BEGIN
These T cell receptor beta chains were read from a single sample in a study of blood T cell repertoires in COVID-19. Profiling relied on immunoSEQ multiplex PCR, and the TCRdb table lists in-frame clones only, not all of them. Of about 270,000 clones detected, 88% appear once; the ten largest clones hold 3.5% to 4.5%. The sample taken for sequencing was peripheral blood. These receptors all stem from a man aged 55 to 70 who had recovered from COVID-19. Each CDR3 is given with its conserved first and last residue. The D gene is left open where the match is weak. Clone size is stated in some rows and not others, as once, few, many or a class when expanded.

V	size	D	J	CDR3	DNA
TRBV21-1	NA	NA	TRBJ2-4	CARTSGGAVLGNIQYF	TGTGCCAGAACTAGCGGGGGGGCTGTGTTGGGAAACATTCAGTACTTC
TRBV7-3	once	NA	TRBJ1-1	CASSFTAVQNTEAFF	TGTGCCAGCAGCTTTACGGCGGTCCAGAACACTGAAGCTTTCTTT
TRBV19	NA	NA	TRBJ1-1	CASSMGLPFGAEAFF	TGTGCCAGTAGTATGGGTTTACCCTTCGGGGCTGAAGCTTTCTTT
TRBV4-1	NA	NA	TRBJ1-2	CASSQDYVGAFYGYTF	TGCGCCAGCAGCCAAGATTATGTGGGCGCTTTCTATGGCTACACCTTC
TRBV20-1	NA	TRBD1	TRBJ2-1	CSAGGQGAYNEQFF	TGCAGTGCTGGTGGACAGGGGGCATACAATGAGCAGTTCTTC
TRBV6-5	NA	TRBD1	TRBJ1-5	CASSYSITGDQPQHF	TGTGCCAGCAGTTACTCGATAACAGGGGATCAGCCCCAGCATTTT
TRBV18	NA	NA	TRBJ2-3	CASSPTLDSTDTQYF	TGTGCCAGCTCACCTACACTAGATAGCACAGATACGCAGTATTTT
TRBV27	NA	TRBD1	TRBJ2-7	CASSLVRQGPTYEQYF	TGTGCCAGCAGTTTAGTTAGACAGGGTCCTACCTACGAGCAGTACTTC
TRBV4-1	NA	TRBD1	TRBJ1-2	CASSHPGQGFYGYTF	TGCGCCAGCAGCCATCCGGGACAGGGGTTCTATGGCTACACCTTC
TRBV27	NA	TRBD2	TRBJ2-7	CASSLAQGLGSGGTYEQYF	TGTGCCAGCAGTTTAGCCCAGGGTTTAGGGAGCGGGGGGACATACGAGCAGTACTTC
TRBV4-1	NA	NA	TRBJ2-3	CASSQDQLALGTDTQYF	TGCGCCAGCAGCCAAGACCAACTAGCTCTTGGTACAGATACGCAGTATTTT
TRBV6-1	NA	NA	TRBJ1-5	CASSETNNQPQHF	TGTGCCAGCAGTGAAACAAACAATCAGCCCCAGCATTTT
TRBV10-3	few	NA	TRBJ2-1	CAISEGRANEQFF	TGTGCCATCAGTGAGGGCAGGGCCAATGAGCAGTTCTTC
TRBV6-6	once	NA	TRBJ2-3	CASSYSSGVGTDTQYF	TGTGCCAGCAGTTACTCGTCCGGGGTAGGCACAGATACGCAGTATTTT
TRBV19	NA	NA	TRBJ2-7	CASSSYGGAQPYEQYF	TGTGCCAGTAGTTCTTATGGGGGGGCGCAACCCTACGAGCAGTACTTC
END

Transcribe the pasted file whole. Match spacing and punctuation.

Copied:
These T cell receptor beta chains were read from a single sample in a study of blood T cell repertoires in COVID-19. Profiling relied on immunoSEQ multiplex PCR, and the TCRdb table lists in-frame clones only, not all of them. Of about 270,000 clones detected, 88% appear once; the ten largest clones hold 3.5% to 4.5%. The sample taken for sequencing was peripheral blood. These receptors all stem from a man aged 55 to 70 who had recovered from COVID-19. Each CDR3 is given with its conserved first and last residue. The D gene is left open where the match is weak. Clone size is stated in some rows and not others, as once, few, many or a class when expanded.

V	size	D	J	CDR3	DNA
TRBV21-1	NA	NA	TRBJ2-4	CARTSGGAVLGNIQYF	TGTGCCAGAACTAGCGGGGGGGCTGTGTTGGGAAACATTCAGTACTTC
TRBV7-3	once	NA	TRBJ1-1	CASSFTAVQNTEAFF	TGTGCCAGCAGCTTTACGGCGGTCCAGAACACTGAAGCTTTCTTT
TRBV19	NA	NA	TRBJ1-1	CASSMGLPFGAEAFF	TGTGCCAGTAGTATGGGTTTACCCTTCGGGGCTGAAGCTTTCTTT
TRBV4-1	NA	NA	TRBJ1-2	CASSQDYVGAFYGYTF	TGCGCCAGCAGCCAAGATTATGTGGGCGCTTTCTATGGCTACACCTTC
TRBV20-1	NA	TRBD1	TRBJ2-1	CSAGGQGAYNEQFF	TGCAGTGCTGGTGGACAGGGGGCATACAATGAGCAGTTCTTC
TRBV6-5	NA	TRBD1	TRBJ1-5	CASSYSITGDQPQHF	TGTGCCAGCAGTTACTCGATAACAGGGGATCAGCCCCAGCATTTT
TRBV18	NA	NA	TRBJ2-3	CASSPTLDSTDTQYF	TGTGCCAGCTCACCTACACTAGATAGCACAGATACGCAGTATTTT
TRBV27	NA	TRBD1	TRBJ2-7	CASSLVRQGPTYEQYF	TGTGCCAGCAGTTTAGTTAGACAGGGTCCTACCTACGAGCAGTACTTC
TRBV4-1	NA	TRBD1	TRBJ1-2	CASSHPGQGFYGYTF	TGCGCCAGCAGCCATCCGGGACAGGGGTTCTATGGCTACACCTTC
TRBV27	NA	TRBD2	TRBJ2-7	CASSLAQGLGSGGTYEQYF	TGTGCCAGCAGTTTAGCCCAGGGTTTAGGGAGCGGGGGGACATACGAGCAGTACTTC
TRBV4-1	NA	NA	TRBJ2-3	CASSQDQLALGTDTQYF	TGCGCCAGCAGCCAAGACCAACTAGCTCTTGGTACAGATACGCAGTATTTT
TRBV6-1	NA	NA	TRBJ1-5	CASSETNNQPQHF	TGTGCCAGCAGTGAAACAAACAATCAGCCCCAGCATTTT
TRBV10-3	few	NA	TRBJ2-1	CAISEGRANEQFF	TGTGCCATCAGTGAGGGCAGGGCCAATGAGCAGTTCTTC
TRBV6-6	once	NA	TRBJ2-3	CASSYSSGVGTDTQYF	TGTGCCAGCAGTTACTCGTCCGGGGTAGGCACAGATACGCAGTATTTT
TRBV19	NA	NA	TRBJ2-7	CASSSYGGAQPYEQYF	TGTGCCAGTAGTTCTTATGGGGGGGCGCAACCCTACGAGCAGTACTTC